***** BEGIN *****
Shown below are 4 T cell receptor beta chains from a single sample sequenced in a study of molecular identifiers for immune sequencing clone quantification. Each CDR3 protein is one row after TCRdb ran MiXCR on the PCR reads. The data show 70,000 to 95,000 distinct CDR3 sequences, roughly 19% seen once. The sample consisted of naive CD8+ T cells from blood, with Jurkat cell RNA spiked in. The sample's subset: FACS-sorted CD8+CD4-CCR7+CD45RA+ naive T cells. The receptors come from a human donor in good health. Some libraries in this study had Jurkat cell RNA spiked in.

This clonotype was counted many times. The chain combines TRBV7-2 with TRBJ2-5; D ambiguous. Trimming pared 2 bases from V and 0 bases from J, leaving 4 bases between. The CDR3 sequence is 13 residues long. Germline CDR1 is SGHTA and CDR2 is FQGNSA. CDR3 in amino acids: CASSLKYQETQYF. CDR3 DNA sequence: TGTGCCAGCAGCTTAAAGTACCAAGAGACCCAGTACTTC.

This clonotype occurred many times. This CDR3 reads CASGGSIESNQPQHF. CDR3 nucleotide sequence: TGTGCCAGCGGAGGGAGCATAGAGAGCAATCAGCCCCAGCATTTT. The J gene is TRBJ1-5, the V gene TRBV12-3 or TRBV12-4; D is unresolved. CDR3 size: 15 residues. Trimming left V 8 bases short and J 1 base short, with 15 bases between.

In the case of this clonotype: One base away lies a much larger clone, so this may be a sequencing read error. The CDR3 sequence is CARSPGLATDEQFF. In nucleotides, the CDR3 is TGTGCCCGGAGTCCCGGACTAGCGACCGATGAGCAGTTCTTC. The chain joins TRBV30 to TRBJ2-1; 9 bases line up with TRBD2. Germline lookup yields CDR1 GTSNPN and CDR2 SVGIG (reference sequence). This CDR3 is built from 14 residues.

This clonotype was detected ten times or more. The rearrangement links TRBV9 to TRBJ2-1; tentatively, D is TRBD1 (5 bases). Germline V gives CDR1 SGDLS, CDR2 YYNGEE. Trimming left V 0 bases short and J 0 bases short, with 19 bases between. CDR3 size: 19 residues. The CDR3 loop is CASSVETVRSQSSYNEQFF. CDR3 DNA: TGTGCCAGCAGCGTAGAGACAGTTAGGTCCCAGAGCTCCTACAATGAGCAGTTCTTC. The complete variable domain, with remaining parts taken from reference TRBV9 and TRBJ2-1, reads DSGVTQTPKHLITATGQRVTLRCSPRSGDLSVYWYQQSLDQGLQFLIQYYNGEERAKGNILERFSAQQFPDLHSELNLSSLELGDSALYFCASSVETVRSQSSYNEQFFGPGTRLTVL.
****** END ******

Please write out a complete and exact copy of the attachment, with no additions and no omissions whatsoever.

Shown below are 4 T cell receptor beta chains from a single sample sequenced in a study of molecular identifiers for immune sequencing clone quantification. Each CDR3 protein is one row after TCRdb ran MiXCR on the PCR reads. The data show 70,000 to 95,000 distinct CDR3 sequences, roughly 19% seen once. The sample consisted of naive CD8+ T cells from blood, with Jurkat cell RNA spiked in. The sample's subset: FACS-sorted CD8+CD4-CCR7+CD45RA+ naive T cells. The receptors come from a human donor in good health. Some libraries in this study had Jurkat cell RNA spiked in.

This clonotype was counted many times. The chain combines TRBV7-2 with TRBJ2-5; D ambiguous. Trimming pared 2 bases from V and 0 bases from J, leaving 4 bases between. The CDR3 sequence is 13 residues long. Germline CDR1 is SGHTA and CDR2 is FQGNSA. CDR3 in amino acids: CASSLKYQETQYF. CDR3 DNA sequence: TGTGCCAGCAGCTTAAAGTACCAAGAGACCCAGTACTTC.

This clonotype occurred many times. This CDR3 reads CASGGSIESNQPQHF. CDR3 nucleotide sequence: TGTGCCAGCGGAGGGAGCATAGAGAGCAATCAGCCCCAGCATTTT. The J gene is TRBJ1-5, the V gene TRBV12-3 or TRBV12-4; D is unresolved. CDR3 size: 15 residues. Trimming left V 8 bases short and J 1 base short, with 15 bases between.

In the case of this clonotype: One base away lies a much larger clone, so this may be a sequencing read error. The CDR3 sequence is CARSPGLATDEQFF. In nucleotides, the CDR3 is TGTGCCCGGAGTCCCGGACTAGCGACCGATGAGCAGTTCTTC. The chain joins TRBV30 to TRBJ2-1; 9 bases line up with TRBD2. Germline lookup yields CDR1 GTSNPN and CDR2 SVGIG (reference sequence). This CDR3 is built from 14 residues.

This clonotype was detected ten times or more. The rearrangement links TRBV9 to TRBJ2-1; tentatively, D is TRBD1 (5 bases). Germline V gives CDR1 SGDLS, CDR2 YYNGEE. Trimming left V 0 bases short and J 0 bases short, with 19 bases between. CDR3 size: 19 residues. The CDR3 loop is CASSVETVRSQSSYNEQFF. CDR3 DNA: TGTGCCAGCAGCGTAGAGACAGTTAGGTCCCAGAGCTCCTACAATGAGCAGTTCTTC. The complete variable domain, with remaining parts taken from reference TRBV9 and TRBJ2-1, reads DSGVTQTPKHLITATGQRVTLRCSPRSGDLSVYWYQQSLDQGLQFLIQYYNGEERAKGNILERFSAQQFPDLHSELNLSSLELGDSALYFCASSVETVRSQSSYNEQFFGPGTRLTVL.